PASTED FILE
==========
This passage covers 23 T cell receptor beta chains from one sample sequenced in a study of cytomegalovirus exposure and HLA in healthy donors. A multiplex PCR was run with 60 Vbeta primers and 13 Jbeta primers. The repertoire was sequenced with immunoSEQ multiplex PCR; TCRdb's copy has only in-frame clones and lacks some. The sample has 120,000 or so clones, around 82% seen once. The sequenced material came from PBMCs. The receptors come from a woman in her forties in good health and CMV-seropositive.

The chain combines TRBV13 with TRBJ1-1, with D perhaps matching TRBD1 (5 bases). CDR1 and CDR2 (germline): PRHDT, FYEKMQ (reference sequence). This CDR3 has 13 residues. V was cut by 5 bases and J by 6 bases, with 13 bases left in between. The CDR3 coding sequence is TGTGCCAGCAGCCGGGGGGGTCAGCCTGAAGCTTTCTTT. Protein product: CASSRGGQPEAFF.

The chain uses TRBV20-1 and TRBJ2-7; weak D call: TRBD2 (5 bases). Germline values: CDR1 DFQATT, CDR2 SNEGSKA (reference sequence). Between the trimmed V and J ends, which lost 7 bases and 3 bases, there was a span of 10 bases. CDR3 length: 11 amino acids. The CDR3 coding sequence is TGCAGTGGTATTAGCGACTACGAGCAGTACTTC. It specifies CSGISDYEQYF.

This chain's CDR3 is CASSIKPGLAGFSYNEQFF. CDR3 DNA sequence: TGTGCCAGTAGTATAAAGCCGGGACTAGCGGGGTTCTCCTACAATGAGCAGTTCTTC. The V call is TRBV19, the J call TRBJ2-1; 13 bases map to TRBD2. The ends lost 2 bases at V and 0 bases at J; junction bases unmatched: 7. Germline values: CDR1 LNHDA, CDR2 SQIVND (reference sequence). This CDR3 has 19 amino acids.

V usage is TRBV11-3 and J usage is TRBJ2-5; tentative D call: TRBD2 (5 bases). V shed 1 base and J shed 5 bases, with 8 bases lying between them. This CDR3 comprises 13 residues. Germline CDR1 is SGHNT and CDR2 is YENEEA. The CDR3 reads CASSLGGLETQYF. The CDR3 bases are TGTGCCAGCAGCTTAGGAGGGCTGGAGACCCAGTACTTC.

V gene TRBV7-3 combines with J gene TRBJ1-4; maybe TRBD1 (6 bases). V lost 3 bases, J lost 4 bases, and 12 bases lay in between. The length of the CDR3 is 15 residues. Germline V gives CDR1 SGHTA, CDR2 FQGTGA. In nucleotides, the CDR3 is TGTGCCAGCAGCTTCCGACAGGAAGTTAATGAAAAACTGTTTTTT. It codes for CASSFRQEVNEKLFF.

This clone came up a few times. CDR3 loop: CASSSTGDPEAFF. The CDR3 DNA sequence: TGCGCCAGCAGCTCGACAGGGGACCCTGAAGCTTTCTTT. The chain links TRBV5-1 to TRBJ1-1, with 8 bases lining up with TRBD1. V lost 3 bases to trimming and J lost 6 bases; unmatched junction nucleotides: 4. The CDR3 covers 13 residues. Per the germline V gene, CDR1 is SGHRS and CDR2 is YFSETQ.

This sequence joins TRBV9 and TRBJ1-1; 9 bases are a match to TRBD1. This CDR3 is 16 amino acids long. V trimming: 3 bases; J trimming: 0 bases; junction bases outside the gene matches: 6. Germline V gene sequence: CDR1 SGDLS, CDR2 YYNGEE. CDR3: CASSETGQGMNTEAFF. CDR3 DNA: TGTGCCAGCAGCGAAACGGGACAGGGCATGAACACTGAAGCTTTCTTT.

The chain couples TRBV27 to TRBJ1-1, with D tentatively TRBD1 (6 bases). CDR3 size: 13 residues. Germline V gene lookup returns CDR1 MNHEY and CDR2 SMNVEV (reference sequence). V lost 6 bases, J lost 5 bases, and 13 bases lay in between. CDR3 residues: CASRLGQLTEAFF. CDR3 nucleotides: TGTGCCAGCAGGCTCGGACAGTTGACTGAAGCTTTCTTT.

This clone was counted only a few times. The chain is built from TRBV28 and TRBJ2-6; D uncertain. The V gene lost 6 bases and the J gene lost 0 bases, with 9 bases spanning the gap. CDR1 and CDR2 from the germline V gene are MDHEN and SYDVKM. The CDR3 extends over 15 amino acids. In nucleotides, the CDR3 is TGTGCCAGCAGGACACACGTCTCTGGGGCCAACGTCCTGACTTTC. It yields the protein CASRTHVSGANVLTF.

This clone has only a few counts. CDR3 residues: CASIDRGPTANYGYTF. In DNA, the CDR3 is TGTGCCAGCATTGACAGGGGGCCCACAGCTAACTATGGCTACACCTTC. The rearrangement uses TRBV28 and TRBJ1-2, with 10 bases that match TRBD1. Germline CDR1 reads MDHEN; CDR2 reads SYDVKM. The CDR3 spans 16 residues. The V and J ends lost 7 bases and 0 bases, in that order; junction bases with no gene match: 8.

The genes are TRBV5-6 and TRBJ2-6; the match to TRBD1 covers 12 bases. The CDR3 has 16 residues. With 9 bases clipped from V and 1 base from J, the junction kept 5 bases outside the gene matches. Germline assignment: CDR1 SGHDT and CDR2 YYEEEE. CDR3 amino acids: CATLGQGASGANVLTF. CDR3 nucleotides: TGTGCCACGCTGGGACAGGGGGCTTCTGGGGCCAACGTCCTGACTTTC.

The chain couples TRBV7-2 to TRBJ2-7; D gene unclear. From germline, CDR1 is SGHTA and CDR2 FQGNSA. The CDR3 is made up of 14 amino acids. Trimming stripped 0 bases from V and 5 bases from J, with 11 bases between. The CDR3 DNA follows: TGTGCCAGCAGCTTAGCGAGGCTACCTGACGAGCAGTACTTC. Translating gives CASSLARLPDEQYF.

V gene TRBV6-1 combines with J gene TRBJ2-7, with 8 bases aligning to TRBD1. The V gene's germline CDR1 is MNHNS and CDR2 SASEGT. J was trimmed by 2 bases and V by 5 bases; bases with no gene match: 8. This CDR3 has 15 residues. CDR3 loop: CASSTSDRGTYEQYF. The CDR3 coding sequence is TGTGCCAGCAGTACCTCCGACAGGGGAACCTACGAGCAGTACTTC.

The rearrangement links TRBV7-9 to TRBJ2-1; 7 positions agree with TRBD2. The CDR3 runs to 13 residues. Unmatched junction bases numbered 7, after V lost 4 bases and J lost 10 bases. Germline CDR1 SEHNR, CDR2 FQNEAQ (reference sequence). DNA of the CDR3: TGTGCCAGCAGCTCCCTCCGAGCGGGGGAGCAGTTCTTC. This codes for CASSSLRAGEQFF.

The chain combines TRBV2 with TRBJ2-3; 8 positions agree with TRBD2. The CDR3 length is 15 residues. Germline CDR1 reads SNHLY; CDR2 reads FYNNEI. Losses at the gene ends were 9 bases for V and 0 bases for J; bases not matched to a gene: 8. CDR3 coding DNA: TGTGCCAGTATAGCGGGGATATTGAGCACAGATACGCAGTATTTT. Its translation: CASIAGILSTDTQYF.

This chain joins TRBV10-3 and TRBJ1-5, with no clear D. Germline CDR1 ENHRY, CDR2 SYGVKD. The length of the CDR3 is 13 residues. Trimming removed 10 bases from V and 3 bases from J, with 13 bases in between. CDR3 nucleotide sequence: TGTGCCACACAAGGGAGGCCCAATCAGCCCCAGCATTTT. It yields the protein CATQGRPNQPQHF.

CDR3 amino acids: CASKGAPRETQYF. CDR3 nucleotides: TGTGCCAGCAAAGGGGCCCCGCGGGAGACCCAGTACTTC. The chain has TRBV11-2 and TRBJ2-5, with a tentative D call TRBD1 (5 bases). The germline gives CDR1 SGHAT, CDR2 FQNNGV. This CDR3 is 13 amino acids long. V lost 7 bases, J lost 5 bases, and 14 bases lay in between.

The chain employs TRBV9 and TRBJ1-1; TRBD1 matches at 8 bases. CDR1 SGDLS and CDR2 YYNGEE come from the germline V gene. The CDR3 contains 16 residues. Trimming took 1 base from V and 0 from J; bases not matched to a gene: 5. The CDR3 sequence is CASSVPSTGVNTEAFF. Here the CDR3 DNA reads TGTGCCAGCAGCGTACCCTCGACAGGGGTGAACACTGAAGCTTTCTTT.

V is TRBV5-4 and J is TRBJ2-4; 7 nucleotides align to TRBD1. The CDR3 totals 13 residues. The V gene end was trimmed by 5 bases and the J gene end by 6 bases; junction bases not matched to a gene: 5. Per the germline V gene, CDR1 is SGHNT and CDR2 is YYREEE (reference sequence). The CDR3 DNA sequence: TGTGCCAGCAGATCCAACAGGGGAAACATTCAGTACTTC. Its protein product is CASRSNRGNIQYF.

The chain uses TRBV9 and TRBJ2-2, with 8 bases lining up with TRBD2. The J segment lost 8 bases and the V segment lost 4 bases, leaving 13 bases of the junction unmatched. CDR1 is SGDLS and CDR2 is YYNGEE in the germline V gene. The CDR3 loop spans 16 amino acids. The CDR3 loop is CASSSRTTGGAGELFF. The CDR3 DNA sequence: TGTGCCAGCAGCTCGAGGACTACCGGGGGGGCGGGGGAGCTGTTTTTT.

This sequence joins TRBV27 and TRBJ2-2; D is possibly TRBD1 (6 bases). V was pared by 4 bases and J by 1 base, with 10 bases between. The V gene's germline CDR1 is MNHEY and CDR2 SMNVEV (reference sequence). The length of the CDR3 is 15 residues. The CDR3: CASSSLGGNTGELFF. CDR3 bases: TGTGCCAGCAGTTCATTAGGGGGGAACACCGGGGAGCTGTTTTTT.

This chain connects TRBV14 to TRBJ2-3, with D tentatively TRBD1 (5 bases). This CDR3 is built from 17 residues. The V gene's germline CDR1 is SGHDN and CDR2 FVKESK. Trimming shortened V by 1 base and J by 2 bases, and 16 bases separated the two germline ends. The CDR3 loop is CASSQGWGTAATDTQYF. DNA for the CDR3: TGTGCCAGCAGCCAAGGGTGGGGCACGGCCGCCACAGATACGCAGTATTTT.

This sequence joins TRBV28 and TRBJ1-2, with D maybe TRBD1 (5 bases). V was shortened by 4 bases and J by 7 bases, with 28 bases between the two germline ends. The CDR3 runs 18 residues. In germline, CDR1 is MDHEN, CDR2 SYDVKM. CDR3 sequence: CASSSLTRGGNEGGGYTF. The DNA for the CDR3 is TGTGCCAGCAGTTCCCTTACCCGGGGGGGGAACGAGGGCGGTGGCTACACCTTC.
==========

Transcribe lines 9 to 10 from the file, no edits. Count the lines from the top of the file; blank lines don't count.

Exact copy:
The chain couples TRBV27 to TRBJ1-1, with D tentatively TRBD1 (6 bases). CDR3 size: 13 residues. Germline V gene lookup returns CDR1 MNHEY and CDR2 SMNVEV (reference sequence). V lost 6 bases, J lost 5 bases, and 13 bases lay in between. CDR3 residues: CASRLGQLTEAFF. CDR3 nucleotides: TGTGCCAGCAGGCTCGGACAGTTGACTGAAGCTTTCTTT.

This clone was counted only a few times. The chain is built from TRBV28 and TRBJ2-6; D uncertain. The V gene lost 6 bases and the J gene lost 0 bases, with 9 bases spanning the gap. CDR1 and CDR2 from the germline V gene are MDHEN and SYDVKM. The CDR3 extends over 15 amino acids. In nucleotides, the CDR3 is TGTGCCAGCAGGACACACGTCTCTGGGGCCAACGTCCTGACTTTC. It yields the protein CASRTHVSGANVLTF.